Vidal v. Social Security Administration Commissioner

Filing 10

MEMORANDUM OPINION. Signed by Honorable Barry A. Bryant on August 31, 2011. (dmc)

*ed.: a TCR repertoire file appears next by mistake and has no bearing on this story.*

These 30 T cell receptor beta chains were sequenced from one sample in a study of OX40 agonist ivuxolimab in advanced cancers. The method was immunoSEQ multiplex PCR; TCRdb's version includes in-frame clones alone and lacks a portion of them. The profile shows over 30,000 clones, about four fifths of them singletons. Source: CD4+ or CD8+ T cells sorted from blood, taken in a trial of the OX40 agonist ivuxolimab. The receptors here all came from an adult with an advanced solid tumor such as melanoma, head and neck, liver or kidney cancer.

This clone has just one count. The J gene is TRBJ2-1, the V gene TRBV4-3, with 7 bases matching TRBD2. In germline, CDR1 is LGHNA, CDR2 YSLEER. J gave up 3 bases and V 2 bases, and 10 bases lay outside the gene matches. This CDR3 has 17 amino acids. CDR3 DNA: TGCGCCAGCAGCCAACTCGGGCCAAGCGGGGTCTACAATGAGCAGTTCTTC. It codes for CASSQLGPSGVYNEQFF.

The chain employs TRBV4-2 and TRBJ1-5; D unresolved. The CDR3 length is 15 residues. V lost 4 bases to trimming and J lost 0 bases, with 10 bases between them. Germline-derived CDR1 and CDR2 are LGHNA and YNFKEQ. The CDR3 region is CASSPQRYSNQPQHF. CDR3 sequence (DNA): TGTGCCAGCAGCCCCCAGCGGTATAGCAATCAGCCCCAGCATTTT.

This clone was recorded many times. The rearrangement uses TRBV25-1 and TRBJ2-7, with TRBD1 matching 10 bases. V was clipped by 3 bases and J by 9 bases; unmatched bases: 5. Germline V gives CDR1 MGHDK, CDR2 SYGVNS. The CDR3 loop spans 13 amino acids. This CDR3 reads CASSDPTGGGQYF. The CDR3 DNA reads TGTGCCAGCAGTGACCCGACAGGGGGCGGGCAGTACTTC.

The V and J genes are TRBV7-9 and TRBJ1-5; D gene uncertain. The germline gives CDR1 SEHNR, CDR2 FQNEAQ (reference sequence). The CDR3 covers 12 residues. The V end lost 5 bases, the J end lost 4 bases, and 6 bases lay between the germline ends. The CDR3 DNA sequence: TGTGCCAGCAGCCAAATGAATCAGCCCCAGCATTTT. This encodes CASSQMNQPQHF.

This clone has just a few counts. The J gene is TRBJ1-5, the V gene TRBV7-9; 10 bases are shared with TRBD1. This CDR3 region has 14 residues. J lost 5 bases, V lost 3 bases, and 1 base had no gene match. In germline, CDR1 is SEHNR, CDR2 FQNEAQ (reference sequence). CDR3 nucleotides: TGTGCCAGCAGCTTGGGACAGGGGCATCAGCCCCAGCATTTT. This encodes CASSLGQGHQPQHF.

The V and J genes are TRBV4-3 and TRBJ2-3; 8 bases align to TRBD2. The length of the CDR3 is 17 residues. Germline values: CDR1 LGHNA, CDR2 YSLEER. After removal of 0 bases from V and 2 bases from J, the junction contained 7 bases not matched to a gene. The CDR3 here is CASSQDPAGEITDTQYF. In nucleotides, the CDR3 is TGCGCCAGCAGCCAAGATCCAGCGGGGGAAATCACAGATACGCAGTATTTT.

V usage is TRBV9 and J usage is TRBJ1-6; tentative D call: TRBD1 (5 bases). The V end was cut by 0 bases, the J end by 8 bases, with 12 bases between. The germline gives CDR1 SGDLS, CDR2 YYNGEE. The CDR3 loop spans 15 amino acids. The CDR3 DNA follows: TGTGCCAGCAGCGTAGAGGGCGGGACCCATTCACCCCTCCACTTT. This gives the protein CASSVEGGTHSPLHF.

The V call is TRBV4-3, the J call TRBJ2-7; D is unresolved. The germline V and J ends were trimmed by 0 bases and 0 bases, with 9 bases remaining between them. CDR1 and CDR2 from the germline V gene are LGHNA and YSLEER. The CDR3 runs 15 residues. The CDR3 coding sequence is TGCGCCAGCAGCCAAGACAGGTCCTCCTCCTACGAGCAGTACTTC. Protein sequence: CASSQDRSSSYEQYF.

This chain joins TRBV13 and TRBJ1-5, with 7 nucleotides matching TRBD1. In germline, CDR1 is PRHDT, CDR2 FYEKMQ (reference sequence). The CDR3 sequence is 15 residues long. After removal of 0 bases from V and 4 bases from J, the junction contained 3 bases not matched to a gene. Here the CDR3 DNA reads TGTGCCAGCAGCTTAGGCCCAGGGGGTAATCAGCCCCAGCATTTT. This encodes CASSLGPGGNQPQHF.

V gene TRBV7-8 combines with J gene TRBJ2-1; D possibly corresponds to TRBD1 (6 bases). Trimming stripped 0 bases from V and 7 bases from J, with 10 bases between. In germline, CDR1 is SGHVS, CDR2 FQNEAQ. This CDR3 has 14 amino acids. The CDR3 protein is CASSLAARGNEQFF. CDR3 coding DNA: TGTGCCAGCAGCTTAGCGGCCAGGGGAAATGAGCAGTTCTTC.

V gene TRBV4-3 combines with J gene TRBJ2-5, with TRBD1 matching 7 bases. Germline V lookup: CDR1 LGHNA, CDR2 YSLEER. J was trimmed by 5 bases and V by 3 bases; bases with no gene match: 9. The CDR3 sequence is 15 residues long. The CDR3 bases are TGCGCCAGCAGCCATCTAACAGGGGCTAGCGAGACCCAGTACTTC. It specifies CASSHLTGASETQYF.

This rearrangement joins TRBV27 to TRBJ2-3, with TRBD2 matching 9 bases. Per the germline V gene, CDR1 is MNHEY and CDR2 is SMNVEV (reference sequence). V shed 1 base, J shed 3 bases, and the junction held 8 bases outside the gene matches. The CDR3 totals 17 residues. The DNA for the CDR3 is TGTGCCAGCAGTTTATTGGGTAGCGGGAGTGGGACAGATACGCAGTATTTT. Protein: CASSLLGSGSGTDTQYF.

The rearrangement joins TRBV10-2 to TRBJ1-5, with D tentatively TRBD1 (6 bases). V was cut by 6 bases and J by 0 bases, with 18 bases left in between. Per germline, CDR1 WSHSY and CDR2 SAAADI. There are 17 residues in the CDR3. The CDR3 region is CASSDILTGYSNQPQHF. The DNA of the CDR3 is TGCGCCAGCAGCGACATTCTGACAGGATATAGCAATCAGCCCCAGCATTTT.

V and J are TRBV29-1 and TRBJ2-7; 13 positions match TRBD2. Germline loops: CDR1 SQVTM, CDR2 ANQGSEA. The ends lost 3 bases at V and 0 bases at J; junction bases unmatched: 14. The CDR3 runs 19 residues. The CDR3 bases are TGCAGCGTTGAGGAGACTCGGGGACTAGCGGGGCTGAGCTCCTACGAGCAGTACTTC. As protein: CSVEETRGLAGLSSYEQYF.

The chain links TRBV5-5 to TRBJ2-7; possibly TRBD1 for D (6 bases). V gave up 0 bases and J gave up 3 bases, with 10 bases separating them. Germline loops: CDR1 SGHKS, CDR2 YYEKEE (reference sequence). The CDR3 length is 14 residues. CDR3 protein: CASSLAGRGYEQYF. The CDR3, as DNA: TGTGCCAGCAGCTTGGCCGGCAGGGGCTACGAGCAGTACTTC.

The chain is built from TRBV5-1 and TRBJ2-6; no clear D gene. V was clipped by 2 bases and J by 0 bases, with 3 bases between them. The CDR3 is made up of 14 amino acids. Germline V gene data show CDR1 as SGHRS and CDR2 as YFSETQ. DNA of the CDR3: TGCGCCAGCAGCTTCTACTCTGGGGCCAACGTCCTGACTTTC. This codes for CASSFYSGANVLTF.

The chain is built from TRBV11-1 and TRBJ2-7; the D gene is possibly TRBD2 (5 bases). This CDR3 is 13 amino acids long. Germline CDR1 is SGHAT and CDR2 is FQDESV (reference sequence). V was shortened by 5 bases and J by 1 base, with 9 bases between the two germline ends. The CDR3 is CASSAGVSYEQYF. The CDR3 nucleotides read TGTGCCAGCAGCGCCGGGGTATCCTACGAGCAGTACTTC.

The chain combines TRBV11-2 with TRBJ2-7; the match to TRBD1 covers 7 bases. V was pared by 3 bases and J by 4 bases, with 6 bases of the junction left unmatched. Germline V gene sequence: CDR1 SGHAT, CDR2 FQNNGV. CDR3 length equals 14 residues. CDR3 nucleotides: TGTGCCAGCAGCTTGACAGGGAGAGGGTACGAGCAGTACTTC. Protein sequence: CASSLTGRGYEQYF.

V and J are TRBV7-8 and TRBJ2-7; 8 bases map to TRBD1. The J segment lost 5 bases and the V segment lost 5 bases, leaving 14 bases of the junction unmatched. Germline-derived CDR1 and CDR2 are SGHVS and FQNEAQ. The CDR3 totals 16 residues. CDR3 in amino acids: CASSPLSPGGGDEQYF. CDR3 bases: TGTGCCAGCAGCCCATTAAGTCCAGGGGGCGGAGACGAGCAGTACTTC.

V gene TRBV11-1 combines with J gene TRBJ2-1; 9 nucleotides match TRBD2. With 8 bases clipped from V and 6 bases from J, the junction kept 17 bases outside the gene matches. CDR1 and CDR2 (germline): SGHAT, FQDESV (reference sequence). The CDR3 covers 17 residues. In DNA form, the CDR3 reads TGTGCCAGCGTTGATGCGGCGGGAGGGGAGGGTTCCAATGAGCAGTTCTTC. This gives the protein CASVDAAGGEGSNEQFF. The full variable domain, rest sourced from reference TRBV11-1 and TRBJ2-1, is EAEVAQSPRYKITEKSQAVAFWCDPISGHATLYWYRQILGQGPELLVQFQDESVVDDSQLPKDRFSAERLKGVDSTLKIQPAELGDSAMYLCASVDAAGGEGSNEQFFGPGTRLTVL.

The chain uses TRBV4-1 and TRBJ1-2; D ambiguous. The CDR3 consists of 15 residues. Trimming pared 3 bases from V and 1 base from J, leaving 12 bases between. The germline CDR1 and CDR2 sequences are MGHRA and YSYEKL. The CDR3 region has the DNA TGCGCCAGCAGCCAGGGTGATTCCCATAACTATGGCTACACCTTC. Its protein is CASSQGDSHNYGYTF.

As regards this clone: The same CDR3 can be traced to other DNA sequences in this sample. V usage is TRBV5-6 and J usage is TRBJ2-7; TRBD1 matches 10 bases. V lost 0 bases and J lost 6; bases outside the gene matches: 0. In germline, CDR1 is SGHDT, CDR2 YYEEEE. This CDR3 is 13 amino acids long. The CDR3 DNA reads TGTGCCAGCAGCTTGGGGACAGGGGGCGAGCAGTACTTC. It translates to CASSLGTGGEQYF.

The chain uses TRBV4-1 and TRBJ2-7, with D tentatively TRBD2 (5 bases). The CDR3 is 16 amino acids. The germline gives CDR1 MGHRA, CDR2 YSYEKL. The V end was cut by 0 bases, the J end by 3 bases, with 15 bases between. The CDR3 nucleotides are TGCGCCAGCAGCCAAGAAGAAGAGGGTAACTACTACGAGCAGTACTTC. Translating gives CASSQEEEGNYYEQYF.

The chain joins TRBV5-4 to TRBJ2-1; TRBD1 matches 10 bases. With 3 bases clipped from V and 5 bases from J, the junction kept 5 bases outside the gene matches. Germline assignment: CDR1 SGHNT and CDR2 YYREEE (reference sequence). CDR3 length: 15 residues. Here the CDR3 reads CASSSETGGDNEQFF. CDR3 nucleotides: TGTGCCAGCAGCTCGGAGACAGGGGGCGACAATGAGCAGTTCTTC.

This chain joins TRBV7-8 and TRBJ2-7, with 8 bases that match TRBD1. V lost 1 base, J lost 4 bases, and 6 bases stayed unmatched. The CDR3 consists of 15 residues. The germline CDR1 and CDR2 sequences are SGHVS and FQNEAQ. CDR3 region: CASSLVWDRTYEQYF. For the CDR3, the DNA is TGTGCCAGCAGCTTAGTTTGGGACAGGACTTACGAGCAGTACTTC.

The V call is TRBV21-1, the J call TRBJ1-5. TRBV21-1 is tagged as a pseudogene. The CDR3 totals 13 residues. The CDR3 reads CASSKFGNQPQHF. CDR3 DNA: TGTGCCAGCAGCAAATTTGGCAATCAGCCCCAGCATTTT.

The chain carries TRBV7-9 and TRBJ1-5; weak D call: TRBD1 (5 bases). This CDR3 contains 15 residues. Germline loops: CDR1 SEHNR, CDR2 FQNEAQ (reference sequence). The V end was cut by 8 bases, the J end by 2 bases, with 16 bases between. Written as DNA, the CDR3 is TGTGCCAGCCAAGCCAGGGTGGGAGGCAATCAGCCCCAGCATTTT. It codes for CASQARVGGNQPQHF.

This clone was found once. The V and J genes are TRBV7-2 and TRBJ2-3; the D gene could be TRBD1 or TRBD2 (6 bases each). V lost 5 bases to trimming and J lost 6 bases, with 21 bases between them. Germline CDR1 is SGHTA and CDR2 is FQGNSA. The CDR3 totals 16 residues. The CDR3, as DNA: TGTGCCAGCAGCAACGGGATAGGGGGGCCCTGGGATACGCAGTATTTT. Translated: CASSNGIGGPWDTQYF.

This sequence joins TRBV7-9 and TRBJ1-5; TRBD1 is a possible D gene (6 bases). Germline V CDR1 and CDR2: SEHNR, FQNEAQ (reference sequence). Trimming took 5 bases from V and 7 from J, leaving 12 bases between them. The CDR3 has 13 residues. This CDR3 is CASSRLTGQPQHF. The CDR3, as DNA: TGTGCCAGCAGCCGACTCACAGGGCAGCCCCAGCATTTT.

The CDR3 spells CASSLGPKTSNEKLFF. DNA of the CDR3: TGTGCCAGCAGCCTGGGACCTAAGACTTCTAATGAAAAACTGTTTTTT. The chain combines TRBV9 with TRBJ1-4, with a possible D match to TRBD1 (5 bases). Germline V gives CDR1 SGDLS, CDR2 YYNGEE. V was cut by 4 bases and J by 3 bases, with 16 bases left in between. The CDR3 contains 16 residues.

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IN THE UNITED STATES DISTRICT COURT WESTERN DISTRICT OF ARKANSAS HOT SPRINGS DIVISION SANDRA MARIE VIDAL vs. PLAINTIFF Civil No. 6:10-cv-06069 MICHAEL J. ASTRUE Commissioner, Social Security Administration DEFENDANT MEMORANDUM OPINION Sandra Marie Vidal (“Plaintiff”) brings this action pursuant to § 205(g) of Title II of the Social Security Act (“The Act”), 42 U.S.C. § 405(g) (2010), seeking judicial review of a final decision of the Commissioner of the Social Security Administration (“SSA”) denying her applications for Disability Insurance Benefits (“DIB”), Supplemental Security Income (“SSI”) and a period of disability under Titles II and XVI of the Act. The parties have consented to the jurisdiction of a magistrate judge to conduct any and all proceedings in this case, including conducting the trial, ordering the entry of a final judgment, and conducting all post-judgment proceedings. ECF No. 5.1 Pursuant to this authority, the Court issues this memorandum opinion and orders the entry of a final judgment in this matter. 1. Background: Plaintiff protectively filed applications for DIB and SSI on November 7, 2007. (Tr. 11, 144149). Plaintiff alleged she was disabled due to bipolar, migraines, obsessive compulsive disorder, and back problems. (Tr. 171). Plaintiff alleged an onset date of March 15, 2003. (Tr. 171). This application was denied initially and again upon reconsideration. (Tr. 81-97). Thereafter, Plaintiff 1 The docket numbers for this case are referenced by the designation “ECF No. ____” The transcript pages for this case are referenced by the designation “Tr.” 1 requested an administrative hearing on her applications, and this hearing request was granted. (Tr. 98-99). Plaintiff’s administrative hearing was held on September 9, 2009, in Hot Springs, Arkansas. (Tr. 28-76). Plaintiff was present and was represented by counsel, Donald Pullen, at this hearing. Id. Plaintiff, and Vocational Expert (“VE”) Elizabeth Clem testified at this hearing. Id. At the time of this hearing, Plaintiff was thirty-four (34) years old, which is defined as a “younger person” under 20 C.F.R. § 404.1563(c), and had a GED, along with some college credit. (Tr. 34-35). On February 10, 2010, the ALJ entered an unfavorable decision denying Plaintiff’s applications for DIB and SSI. (Tr. 11-23). In this decision, the ALJ determined Plaintiff met the insured status requirements of the Act through May 31, 2008. (Tr. 13, Finding 1). The ALJ determined Plaintiff had not engaged in Substantial Gainful Activity (“SGA”) since February 1, 2006, her alleged onset date. (Tr. 13, Finding 2). The ALJ determined Plaintiff had the severe impairments of bipolar disorder, obsessive compulsive disorder, depression, and anxiety disorder. (Tr. 13, Finding 3). The ALJ also determined Plaintiff’s impairments did not meet or medically equal the requirements of any of the Listing of Impairments in Appendix 1 to Subpart P of Regulations No. 4 (“Listings”). (Tr. 15, Finding 4). In this decision, the ALJ evaluated Plaintiff’s subjective complaints and determined her RFC. (Tr. 17-22, Finding 5). First, the ALJ evaluated Plaintiff’s subjective complaints and found her claimed limitations were not entirely credible. Id. Second, the ALJ determined Plaintiff retained the RFC to perform the full range of work at all exertional levels. (Tr. 17, Finding 5). However, due to nonexertional limitations, the ALJ found the following: (1) Plaintiff should avoid even moderate 2 exposure to hazards, heights, firearms, driving motor vehicles, and moving machinery; (2) is limited to unskilled work where interpersonal contact is incidental to work performed, complexity of tasks is learned and performed by rote, with few variables, and little judgment would be required; any supervision required would need to be simple, direct, and concrete; (3) needs to limit contact with co-workers and the public. Id. The ALJ evaluated Plaintiff’s Past Relevant Work (“PRW”). (Tr.21-22, Finding 6). The ALJ determined Plaintiff’s PRW included work as a customer service representative. (Tr. 22). Based upon her RFC, the ALJ determined Plaintiff would be unable to perform this PRW. Id. The ALJ did, however, find Plaintiff retained the ability to perform other work existing in significant numbers in the national economy. (Tr. 22-23, Finding 10). The ALJ based this finding upon the testimony of the VE. Id. Specifically, the VE testified in response to a question from the ALJ that a hypothetical individual with Plaintiff’s limitations retained the ability to perform work as a housekeeper with 8,800 such jobs in the local economy and 900,000 in the national economy; cashier for a convenience store with 31,000 such jobs in the local economy and 3,500,000 in the national economy; and a kitchen worker with 1,600 such jobs in the local economy and 400,000 in the national economy. Id. The ALJ then determined Plaintiff had not been under a disability, as defined by the Act, from March 15, 2003 through the date of his decision. (Tr. 23, Finding 11). Thereafter, Plaintiff requested the Appeals Council review the ALJ’s unfavorable decision. (Tr. 6). See 20 C.F.R. § 404.968. The Appeals Council declined to review this unfavorable decision. (Tr. 1-3). On September 14, 2010, Plaintiff filed the present appeal. ECF No. 1. The Parties consented to the jurisdiction of this Court on September 23, 2010. ECF No. 5. Both Parties have filed appeal briefs. ECF Nos. 8,9. This case is now ready for decision. 3 2. Applicable Law: In reviewing this case, this Court is required to determine whether the Commissioner’s findings are supported by substantial evidence on the record as a whole. See 42 U.S.C. § 405(g) (2006); Ramirez v. Barnhart, 292 F.3d 576, 583 (8th Cir. 2002). Substantial evidence is less than a preponderance of the evidence, but it is enough that a reasonable mind would find it adequate to support the Commissioner’s decision. See Johnson v. Apfel, 240 F.3d 1145, 1147 (8th Cir. 2001). As long as there is substantial evidence in the record that supports the Commissioner’s decision, the Court may not reverse it simply because substantial evidence exists in the record that would have supported a contrary outcome or because the Court would have decided the case differently. See Haley v. Massanari, 258 F.3d 742, 747 (8th Cir. 2001). If, after reviewing the record, it is possible to draw two inconsistent positions from the evidence and one of those positions represents the findings of the ALJ, the decision of the ALJ must be affirmed. See Young v. Apfel, 221 F.3d 1065, 1068 (8th Cir. 2000). It is well established that a claimant for Social Security disability benefits has the burden of proving his or her disability by establishing a physical or mental disability that lasted at least one year and that prevents him or her from engaging in any substantial gainful activity. See Cox v. Apfel, 160 F.3d 1203, 1206 (8th Cir. 1998); 42 U.S.C. §§ 423(d)(1)(A), 1382c(a)(3)(A). The Act defines a “physical or mental impairment” as “an impairment that results from anatomical, physiological, or psychological abnormalities which are demonstrable by medically acceptable clinical and laboratory diagnostic techniques.” 42 U.S.C. §§ 423(d)(3), 1382(3)(c). A plaintiff must show that his or her disability, not simply his or her impairment, has lasted for at least twelve consecutive months. See 42 U.S.C. § 423(d)(1)(A). 4 To determine whether the adult claimant suffers from a disability, the Commissioner uses the familiar five-step sequential evaluation. He determines: (1) whether the claimant is presently engaged in a “substantial gainful activity”; (2) whether the claimant has a severe impairment that significantly limits the claimant’s physical or mental ability to perform basic work activities; (3) whether the claimant has an impairment that meets or equals a presumptively disabling impairment listed in the regulations (if so, the claimant is disabled without regard to age, education, and work experience); (4) whether the claimant has the Residual Functional Capacity (RFC) to perform his or her past relevant work; and (5) if the claimant cannot perform the past work, the burden shifts to the Commissioner to prove that there are other jobs in the national economy that the claimant can perform. See Cox, 160 F.3d at 1206; 20 C.F.R. §§ 404.1520(a)-(f). The fact finder only considers the plaintiff’s age, education, and work experience in light of his or her RFC if the final stage of this analysis is reached. See 20 C.F.R. §§ 404.1520, 416.920 (2003). 3. Discussion: In her appeal brief, Plaintiff claims the ALJ’s disability determination is not supported by substantial evidence in the record. ECF No. 8 at 12-20. Specifically, Plaintiff claims the ALJ erred (1) in evaluating her RFC, (2) by failing to find Plaintiff had a severe exertional impairment, and (3) in evaluating her subjective complaints. In response, the Defendant argues the ALJ did not err in any of his findings. ECF No. 9. Because this Court finds the ALJ improperly evaluated Plaintiff’s RFC, this Court will only address this issue Plaintiff raised. In social security cases, it is important for an ALJ to evaluate a claimant’s Global Assessment of Functioning (“GAF”) score in determining whether that claimant is disabled due to a mental impairment. GAF scores range from 0 to 100. Am. Psychiatric Ass’n, Diagnostic & Statistical 5 Manual of Mental Disorders (DSM-IV-TR) 34 (4th ed., text rev. 2000). The Eighth Circuit has repeatedly held that GAF scores (especially those at or below 40) must be carefully evaluated when determining a claimant’s RFC. See, e.g., Conklin v. Astrue, 360 F. App’x. 704, 707 (8th Cir. 2010) (reversing and remanding an ALJ’s disability determination in part because the ALJ failed to consider the claimant’s GAF scores of 35 and 40); Pates-Fires, 564 F.3d 935, 944-45 (8th Cir. 2009) (holding that the ALJ’s RFC finding was not supported by substantial evidence in the record as a whole, in part due to the ALJ’s failure to discuss or consider numerous GAF scores below 50). Indeed, a GAF score at or below 40 should be carefully considered because such a low score reflects “a major impairment in several areas such as work, family relations, judgment, or mood.” Conklin, 360 F. App’x at 707 n.2 (quoting Am. Psychiatric Ass’n, Diagnostic & Statistical Manual of Mental Disorders (DSM-IV-TR) 34 (4th ed., text rev. 2000)). A GAF score of 50 reflects a serious limitation on a persons ability to perform basic life skills. See Brueggemann v. Barnhart, 348 F. 3d 689, 695 (8th Cir. 2003). In the present action, Plaintiff was assessed with GAF scores on several occasions. On March 6, 2008, Plaintiff was given a Mental Diagnostic Evaluation by Dr. Brenda Nobles. (Tr. 321327). Dr. Nobles assessed Plaintiff with a GAF score of 48-57. (Tr. 326). From November 2008 through December 2009, Plaintiff attended outpatient and individual therapy sessions at Community Counseling. (Tr. 367-446, 539-544, 556-587). On the initial evaluation on November 12, 2008, Plaintiff was diagnosed with bipolar disorder and assessed a GAF score of 46. (Tr. 375). Throughout her treatment at Community Counseling, Plaintiff’s GAF score was never higher than 48. On October 29, 2009, Plaintiff received a second Mental Diagnostic Evaluation by Dr. Sam Boyd. (Tr. 545-551). Dr. Boyd assessed Plaintiff with a GAF score of 51-60. (Tr. 550). The ALJ 6 did not discuss the low GAF scores in his opinion other than state Plaintiff was assessed with these GAF scores. (Tr. 14). It was the ALJ’s responsibility to evaluate these GAF scores and make a finding regarding their reliability as a part of the underlying administrative proceeding. See Conklin, 360 F. App’x at 707. In his opinion, the ALJ was critical of Plaintiff’s poor work record and noncompliance with treatment. (Tr. 21). This can be the result of a mental impairment, and, if so, is not willful or without a justifiable excuse. Id. At 706. Indeed, it is especially important that the ALJ address low GAF scores where, as in this case, Plaintiff has been diagnosed with depression and bipolar disorder. (Tr. 13). Thus, considering these facts, because the ALJ did not evaluate Plaintiff’s low GAF scores, this case must be reversed and remanded for further evaluation of these scores. Upon remand, the ALJ may still find Plaintiff not disabled, however a proper and complete analysis of Plaintiff’s GAF scores should be performed.2 4. Conclusion: Based on the foregoing, the undersigned finds that the decision of the ALJ, denying benefits to Plaintiff, is not supported by substantial evidence and should be reversed and remanded. A judgment incorporating these findings will be entered pursuant to Federal Rules of Civil Procedure 52 and 58. ENTERED this 31st day of August, 2011. /s/ Barry A. Bryant HON. BARRY A. BRYANT U.S. MAGISTRATE JUDGE 2 Based on these findings, I do not find it necessary to reach to other points of error raised by the Plaintiff in this appeal. 7